‘Women need to seek support’: Nutritional therapist Sarah Brereton talks about menopause in lockdown
14th Oct 2020
Approaching perimenopause and menopause can be challenging, especially at a time where reducing our social contact is the norm. Nutritional Therapist Sarah Brereton explains why talking is so important.
We are all getting used to living with social distancing. Going through menopause in isolation is not recommended.
We know it’s important to talk to our doctor when unusual changes occur with our body, but we can be embarrassed to open up to our friends and family, and this shouldn’t be the case.
For example, mood swings, anxiety, fuzzy thinking are all symptoms that many women report when the perimenopause hits, yet many women don’t tell anyone.
Women need to seek support during this transition and talk. We shouldn’t feel the need to try prove ourselves as superheroes that can juggle everything and not complain.
Seeking support from family and friends
Seeking support during menopause from our family and friends is just as important as considering the many options for symptom relief.
Let’s start with friends first – women form strong bonds with other women starting in childhood. We do this by sharing our most intimate feelings about our lives.
Sharing your feelings, fears and concerns with your loved ones about menopause is one of the healthiest things you can do for yourself.
Chances are, they are going through it, too. The experience may not be exactly the same, but you will receive the most important thing that will help you move through it, which is support and sharing stories and experiences.
It’s that knowing what to expect in perimenopause can in itself ease some of the discomfort of the transition. We can carry negative connotations from this stage from our mothers and aunties and stories they have told us.
Talking to your partner
Many women have reported to me that they are reluctant to share what they’re going through with their partner. They report feeling embarrassed about mood swings, reduced libido or vaginal dryness, particularly if their symptoms have affected sexual intimacy with their partner.
Partners want to know what they can do to help. Many men feel powerless to help their partners ease the discomfort from hot flushes, mood swings and sleep disturbances.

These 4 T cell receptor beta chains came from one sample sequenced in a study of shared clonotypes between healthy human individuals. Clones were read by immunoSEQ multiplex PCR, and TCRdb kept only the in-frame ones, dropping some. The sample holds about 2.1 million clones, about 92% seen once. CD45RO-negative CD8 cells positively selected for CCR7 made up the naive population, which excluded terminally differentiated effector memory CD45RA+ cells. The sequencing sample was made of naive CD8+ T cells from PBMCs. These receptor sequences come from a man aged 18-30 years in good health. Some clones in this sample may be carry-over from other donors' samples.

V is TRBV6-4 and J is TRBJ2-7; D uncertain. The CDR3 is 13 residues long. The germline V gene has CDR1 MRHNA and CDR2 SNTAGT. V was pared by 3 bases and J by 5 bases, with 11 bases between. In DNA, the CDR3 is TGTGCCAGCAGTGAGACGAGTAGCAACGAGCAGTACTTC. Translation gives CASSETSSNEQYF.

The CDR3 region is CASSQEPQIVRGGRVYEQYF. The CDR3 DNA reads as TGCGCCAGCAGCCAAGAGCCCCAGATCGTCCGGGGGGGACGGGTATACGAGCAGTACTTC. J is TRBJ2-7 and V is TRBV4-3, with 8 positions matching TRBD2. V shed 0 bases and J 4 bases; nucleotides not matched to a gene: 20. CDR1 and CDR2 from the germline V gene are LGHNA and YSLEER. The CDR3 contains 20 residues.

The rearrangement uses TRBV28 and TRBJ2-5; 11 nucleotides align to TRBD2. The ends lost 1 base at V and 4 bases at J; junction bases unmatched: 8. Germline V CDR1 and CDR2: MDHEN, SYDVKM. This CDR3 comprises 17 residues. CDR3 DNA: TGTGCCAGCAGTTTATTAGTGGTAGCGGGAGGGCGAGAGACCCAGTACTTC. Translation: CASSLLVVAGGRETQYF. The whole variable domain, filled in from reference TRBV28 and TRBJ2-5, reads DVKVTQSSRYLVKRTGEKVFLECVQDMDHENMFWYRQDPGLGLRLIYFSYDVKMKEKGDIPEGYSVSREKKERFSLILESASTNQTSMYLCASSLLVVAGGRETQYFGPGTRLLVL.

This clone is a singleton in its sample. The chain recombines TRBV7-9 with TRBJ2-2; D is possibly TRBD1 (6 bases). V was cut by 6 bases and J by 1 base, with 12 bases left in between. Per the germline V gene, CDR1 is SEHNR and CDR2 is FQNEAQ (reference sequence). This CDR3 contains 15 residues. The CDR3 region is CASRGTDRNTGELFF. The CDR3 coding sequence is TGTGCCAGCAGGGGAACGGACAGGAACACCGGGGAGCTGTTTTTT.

If sharing your feelings and experience with menopause feels intimidating to you, start with someone you know is safe and will listen without judgment. This person may be a family member, like a sister, or a best friend.
These are all-natural symptoms and part of our natural hormonal transition.
Your body’s hormonal transition
Some of the symptoms of the menopause are too often under recognised, undervalued and not taken seriously.
The psychological symptoms associated with the menopause such as loss of self-confidence, low self-esteem, anxiety and low mood and can be the ones that often affect women the most. We need to help each other through these challenging times.
Consider taking a supplement. Cleanmarine MenoMin is specially designed for peri-menopausal and menopausal women.
It’s rich in Omega-3 with Phospholipids, Vitamins B1, B2, B6, B12 and D3, as well as Rosemary Extract, Soy Isoflavones, Folate and Biotin.
Cleanmarine MenoMin also contains Vitamin B6 to support the regulation of hormonal activity, biotin which contributes to the maintenance of normal mucous membranes, as well as Vitamin B2 which contributes to the reduction of tiredness and fatigue; and Vitamin D which contributes to the normal function of the immune system.
This unique all-in-one Omega 3, Phytonutrient and Vitamin blend has been formulated specifically to give extra nutritional support; and is ideal for women approaching the menopause who want to feel good every day.
Sarah Brereton is a nutritional therapist with Cleanmarine, with over 15 years’ experience in nutrition. An expert in the field, she regularly contributes to magazines and appears on TV and radio. Sarah is passionate about helping people achieve great health and live well.
Read more: The subtle changes that come with menopausal mental health
Read more: Menopause has turned my life upside down, is that normal?
Read more: Perimenopause: The symptoms you may not know about